Environmental Protection Agency
How Far Will Obama Push?
June 14, 2010
Tomorrow Obama will give a big primetime speech about the BP oil disaster, and he's expected to call for some sort of energy bill from Congress. But how far is he going to push? The New York Times reports that the administration is reining in its goals: President Obama has said that the time has come to put a price on carbon dioxide pollution and vowed to find the votes for it this year.
EPA Can Still Regulate CO2 (For Now)
June 10, 2010
So it looks like Lisa Murkowski's resolution to block the EPA from regulating greenhouse gases got shot down. The final vote was 47 to 53, with every Republican and six Dems voting in favor, including Ben Nelson, Mary Landrieu, Blanche Lincoln, Evan Bayh, Mark Pryor, and Jay Rockefeller. The line from most of these folks is that they want Congress, rather than the EPA, to take the lead on global warming. Trouble is, many of them won't vote for a climate bill, either.
Murkowski's Showdown With The EPA
June 10, 2010
The Hill's Alex Bolton has a good preview of the Senate vote today on Lisa Murkowski's EPA resolution. This resolution, recall, would overturn the EPA's finding that greenhouse gases threaten public health and welfare. Not only would that stop the agency from cracking down on new coal plants and other greenhouse-gas emitters, but it would also scrap the new fuel-economy standards for cars and light trucks that the Obama administration recently put in place.
Sharron Angle And Party Suicide
June 09, 2010
It's not very often you see a political party shoot itself in the foot by nominating an obviously terrible candidate when better alternatives are available. One exception is the Illinois Democrats, who turned what should be a safe seat into a competitive one by nominating Alex Giannoulias, whose family bank went under, for Senate. (Giannoulias hilariously said he would answer questions about the bank only after the primary, and Democratic voters even more hilariously decided to nominate him anyway.) But the nomination of Republican Sharron Angle for Senate in Nevada stands on its own.
An Energy Bill's Coming In July. But What Kind?
June 07, 2010
Last Friday, Harry Reid sent a letter to various Senate committee chairmen telling them he wanted to get an energy bill rolling in July. BP's poisoning of the Gulf has apparently made energy reform look a lot more palatable than it did a few months ago. But Reid's letter was blurry on the details: He never said whether he wanted legislation that capped carbon emissions. An "energy bill," after all, could mean anything from the big Kerry-Lieberman climate bill to a scaled-down bill that just cracked down on oil companies and maybe added some funds for alternative energy sources.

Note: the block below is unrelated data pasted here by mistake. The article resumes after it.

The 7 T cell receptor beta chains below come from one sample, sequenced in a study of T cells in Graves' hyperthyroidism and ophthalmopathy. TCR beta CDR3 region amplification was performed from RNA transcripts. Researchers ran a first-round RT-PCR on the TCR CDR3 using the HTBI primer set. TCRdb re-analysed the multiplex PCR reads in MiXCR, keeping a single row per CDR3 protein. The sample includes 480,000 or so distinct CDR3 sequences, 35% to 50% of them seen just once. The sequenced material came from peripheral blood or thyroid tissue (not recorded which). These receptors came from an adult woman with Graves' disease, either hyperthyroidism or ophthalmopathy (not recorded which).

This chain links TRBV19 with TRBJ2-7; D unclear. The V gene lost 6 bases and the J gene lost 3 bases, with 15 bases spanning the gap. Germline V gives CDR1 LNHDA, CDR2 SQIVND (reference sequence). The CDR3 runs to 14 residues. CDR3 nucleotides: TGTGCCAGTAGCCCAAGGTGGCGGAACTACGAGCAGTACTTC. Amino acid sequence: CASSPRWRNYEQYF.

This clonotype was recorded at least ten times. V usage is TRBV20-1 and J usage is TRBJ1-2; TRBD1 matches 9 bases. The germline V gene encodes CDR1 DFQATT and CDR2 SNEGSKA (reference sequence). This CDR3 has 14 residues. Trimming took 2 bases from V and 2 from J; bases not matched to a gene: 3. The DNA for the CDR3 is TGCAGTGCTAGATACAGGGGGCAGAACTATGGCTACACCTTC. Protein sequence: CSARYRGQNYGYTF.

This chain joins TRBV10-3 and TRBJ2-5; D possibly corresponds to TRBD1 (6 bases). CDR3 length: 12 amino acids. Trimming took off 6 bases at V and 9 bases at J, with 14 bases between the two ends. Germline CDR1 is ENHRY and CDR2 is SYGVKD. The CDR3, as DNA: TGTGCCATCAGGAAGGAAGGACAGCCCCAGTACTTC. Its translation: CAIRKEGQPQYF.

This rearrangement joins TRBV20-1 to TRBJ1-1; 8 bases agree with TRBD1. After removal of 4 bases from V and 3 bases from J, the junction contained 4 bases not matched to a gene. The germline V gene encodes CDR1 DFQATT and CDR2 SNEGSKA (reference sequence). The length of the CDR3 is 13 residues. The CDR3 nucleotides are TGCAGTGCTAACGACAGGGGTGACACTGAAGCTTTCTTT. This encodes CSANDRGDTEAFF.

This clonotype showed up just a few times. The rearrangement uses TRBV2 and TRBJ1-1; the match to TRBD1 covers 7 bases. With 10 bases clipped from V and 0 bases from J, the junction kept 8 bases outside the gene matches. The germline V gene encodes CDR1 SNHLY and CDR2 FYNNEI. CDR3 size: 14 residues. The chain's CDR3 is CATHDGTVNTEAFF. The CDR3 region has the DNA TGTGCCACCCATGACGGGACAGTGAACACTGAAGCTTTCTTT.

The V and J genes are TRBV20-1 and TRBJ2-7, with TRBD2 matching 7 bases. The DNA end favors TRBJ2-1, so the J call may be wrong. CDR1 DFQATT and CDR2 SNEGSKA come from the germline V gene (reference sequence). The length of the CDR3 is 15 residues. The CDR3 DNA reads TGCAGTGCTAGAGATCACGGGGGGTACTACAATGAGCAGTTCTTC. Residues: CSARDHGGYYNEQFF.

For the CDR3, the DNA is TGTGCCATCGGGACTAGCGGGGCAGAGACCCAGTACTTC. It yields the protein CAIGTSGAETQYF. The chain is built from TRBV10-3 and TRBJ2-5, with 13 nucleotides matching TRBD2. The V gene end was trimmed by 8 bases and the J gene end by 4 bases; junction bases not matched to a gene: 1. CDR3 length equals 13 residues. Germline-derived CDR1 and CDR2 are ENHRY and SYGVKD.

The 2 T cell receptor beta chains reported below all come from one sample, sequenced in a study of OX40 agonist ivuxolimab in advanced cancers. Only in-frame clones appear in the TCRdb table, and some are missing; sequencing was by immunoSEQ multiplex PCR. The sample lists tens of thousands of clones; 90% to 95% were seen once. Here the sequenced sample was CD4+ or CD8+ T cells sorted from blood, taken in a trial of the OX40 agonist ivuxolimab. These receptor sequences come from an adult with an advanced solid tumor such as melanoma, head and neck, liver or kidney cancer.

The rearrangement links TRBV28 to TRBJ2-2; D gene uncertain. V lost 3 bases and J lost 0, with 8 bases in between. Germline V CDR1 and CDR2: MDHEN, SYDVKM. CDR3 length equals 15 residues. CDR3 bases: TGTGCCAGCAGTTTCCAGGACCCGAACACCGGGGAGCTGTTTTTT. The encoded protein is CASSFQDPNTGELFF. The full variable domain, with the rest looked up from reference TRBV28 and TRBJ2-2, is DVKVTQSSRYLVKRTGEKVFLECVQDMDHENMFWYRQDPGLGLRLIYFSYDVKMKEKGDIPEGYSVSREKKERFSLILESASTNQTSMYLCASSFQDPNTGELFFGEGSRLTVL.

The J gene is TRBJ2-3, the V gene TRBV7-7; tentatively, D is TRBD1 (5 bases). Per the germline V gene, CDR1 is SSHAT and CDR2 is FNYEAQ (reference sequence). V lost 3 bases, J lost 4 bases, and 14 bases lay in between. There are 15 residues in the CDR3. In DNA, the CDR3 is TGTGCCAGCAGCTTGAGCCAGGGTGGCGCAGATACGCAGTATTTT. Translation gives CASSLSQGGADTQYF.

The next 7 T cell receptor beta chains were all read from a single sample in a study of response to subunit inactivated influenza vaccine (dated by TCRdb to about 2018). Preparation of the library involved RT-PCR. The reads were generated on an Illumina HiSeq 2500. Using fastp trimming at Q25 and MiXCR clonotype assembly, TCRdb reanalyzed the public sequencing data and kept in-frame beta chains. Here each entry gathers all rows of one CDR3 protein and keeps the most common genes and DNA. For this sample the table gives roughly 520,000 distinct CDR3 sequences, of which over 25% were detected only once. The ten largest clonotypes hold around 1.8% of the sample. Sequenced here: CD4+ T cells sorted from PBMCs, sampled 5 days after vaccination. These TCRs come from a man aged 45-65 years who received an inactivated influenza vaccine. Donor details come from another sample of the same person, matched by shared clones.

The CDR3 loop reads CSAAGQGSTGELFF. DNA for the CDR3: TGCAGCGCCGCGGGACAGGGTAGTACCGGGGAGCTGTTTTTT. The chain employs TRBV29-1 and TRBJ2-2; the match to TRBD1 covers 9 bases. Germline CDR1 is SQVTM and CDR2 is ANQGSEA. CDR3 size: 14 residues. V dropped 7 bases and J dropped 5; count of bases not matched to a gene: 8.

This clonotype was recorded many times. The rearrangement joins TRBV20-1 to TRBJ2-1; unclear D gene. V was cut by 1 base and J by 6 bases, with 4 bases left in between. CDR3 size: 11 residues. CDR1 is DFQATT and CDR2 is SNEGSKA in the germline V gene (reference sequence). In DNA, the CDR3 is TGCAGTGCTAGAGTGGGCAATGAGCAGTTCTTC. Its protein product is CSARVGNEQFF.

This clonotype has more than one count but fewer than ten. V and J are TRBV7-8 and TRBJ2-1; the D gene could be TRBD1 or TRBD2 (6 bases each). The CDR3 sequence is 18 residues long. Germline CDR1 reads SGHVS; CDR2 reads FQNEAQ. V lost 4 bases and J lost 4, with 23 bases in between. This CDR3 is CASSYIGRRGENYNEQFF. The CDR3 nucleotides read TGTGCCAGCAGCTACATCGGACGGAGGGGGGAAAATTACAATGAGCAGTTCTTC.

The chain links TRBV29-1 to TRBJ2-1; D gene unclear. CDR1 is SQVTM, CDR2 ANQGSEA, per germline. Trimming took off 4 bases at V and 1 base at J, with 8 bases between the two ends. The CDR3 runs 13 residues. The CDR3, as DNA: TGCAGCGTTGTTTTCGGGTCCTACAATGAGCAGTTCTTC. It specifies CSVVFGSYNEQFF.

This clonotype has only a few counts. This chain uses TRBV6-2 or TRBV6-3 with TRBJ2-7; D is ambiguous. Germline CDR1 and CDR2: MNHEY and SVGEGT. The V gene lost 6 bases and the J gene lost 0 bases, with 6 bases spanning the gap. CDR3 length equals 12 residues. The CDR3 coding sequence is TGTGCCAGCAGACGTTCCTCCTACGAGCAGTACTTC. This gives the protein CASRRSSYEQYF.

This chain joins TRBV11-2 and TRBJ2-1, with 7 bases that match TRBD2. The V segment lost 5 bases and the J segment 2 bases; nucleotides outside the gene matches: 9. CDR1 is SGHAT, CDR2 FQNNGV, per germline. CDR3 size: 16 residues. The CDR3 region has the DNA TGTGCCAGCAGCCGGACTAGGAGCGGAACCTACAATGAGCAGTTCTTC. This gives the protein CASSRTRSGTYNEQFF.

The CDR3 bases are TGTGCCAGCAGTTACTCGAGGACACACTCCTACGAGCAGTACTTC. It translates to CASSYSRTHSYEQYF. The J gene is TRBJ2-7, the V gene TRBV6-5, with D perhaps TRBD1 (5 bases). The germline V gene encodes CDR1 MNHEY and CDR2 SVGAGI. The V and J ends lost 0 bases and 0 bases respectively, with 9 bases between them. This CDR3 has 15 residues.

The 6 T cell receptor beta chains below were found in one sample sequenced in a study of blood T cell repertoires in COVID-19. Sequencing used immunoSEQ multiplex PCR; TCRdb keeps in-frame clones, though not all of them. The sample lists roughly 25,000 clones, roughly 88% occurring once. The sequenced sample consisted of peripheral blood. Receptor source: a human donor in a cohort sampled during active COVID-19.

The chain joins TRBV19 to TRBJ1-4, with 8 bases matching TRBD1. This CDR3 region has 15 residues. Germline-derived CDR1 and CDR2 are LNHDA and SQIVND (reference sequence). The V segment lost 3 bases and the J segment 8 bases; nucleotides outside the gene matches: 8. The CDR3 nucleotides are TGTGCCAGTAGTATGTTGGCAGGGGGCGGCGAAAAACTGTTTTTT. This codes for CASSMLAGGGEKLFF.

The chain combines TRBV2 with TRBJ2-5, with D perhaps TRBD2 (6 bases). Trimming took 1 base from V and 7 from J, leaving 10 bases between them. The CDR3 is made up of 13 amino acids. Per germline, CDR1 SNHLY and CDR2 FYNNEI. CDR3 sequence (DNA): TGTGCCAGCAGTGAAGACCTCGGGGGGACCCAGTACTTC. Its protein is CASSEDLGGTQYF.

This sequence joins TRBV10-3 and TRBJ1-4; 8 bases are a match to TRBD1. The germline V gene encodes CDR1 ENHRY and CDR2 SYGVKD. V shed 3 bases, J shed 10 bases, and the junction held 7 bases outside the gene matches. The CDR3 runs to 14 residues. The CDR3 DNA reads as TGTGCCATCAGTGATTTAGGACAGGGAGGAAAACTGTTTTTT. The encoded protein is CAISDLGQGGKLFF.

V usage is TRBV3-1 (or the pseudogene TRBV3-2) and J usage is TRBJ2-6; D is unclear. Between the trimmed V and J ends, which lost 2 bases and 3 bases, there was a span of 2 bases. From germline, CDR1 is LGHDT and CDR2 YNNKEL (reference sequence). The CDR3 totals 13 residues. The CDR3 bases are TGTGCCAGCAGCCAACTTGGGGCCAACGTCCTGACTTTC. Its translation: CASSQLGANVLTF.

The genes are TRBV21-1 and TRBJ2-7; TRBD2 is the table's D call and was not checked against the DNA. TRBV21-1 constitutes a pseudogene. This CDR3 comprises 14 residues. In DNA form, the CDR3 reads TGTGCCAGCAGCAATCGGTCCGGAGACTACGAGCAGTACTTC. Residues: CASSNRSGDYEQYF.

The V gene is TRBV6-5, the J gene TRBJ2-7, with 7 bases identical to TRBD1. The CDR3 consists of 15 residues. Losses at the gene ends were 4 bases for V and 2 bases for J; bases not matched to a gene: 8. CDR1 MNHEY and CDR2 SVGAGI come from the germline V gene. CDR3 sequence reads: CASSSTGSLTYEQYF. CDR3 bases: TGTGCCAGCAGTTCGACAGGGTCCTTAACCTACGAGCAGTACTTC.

Rand Paul: Pressure On BP "Un-American"
May 21, 2010
We've had to wait all week, but Rand Paul has finally decided to bless us with his thoughts on the oil spill in the Gulf: STEPHANOPOULOS: But you don’t want to get rid of the EPA? PAUL: No, the thing is is that drilling right now and the problem we’re having now is in international waters and I think there needs to be regulation of that and always has been regulation. What I don’t like from the president’s administration is this sort of, you know, “I’ll put my boot heel on the throat of BP.” I think that sounds really un-American in his criticism of business.
What The EPA's New Tailoring Rule Is All About
May 13, 2010
Looming in the background of the congressional debate on climate change is the fact that the EPA still has the authority to regulate greenhouse-gas emissions on its own, under the existing Clean Air Act. I outlined how that might work here. Short answer: It's complicated, and not perfect from an environmental perspective, though feasible.
The House And Senate Climate Bills, Side By Side
May 12, 2010
Brad Johnson of ThinkProgress has a nice chart showing all the ways in which Kerry and Lieberman's Senate climate bill differs from the bill the House passed last June. All told, the two bills are surprisingly similar, but I'd say the most significant differences are these: --The Senate bill refunds a greater share of the proceeds from selling carbon permits back to consumers—75 percent versus 45 percent in the House bill.
Kerry: This May Be Our Last Best Chance On Climate
May 12, 2010
Over at Grist, John Kerry has a piece discussing both the substance of his climate bill, the American Power Act, and the prospects for passage. Here's a key paragraph on the latter: So what have we done? A lot of meeting and listening—between me, Joe Lieberman, and Lindsey Graham [R-S.C.], hundreds of meetings one-on-one with our colleagues to find out what they needed to support a bill.
At last, we're going to get to see the climate bill. After endless delays and petty mishaps, John Kerry and Joe Lieberman are set to release the American Power Act this afternoon. Here's a leaked summary of the bill, and here's a section-by-section rundown. The overall idea is simple enough: cut carbon pollution 80 percent by 2050 while cranking up the growth of cleaner alternative energy sources. But, of course, nothing's ever so straightforward and there are all sorts of questions to ask. Like: Is this sucker worth passing? Depends on who you ask.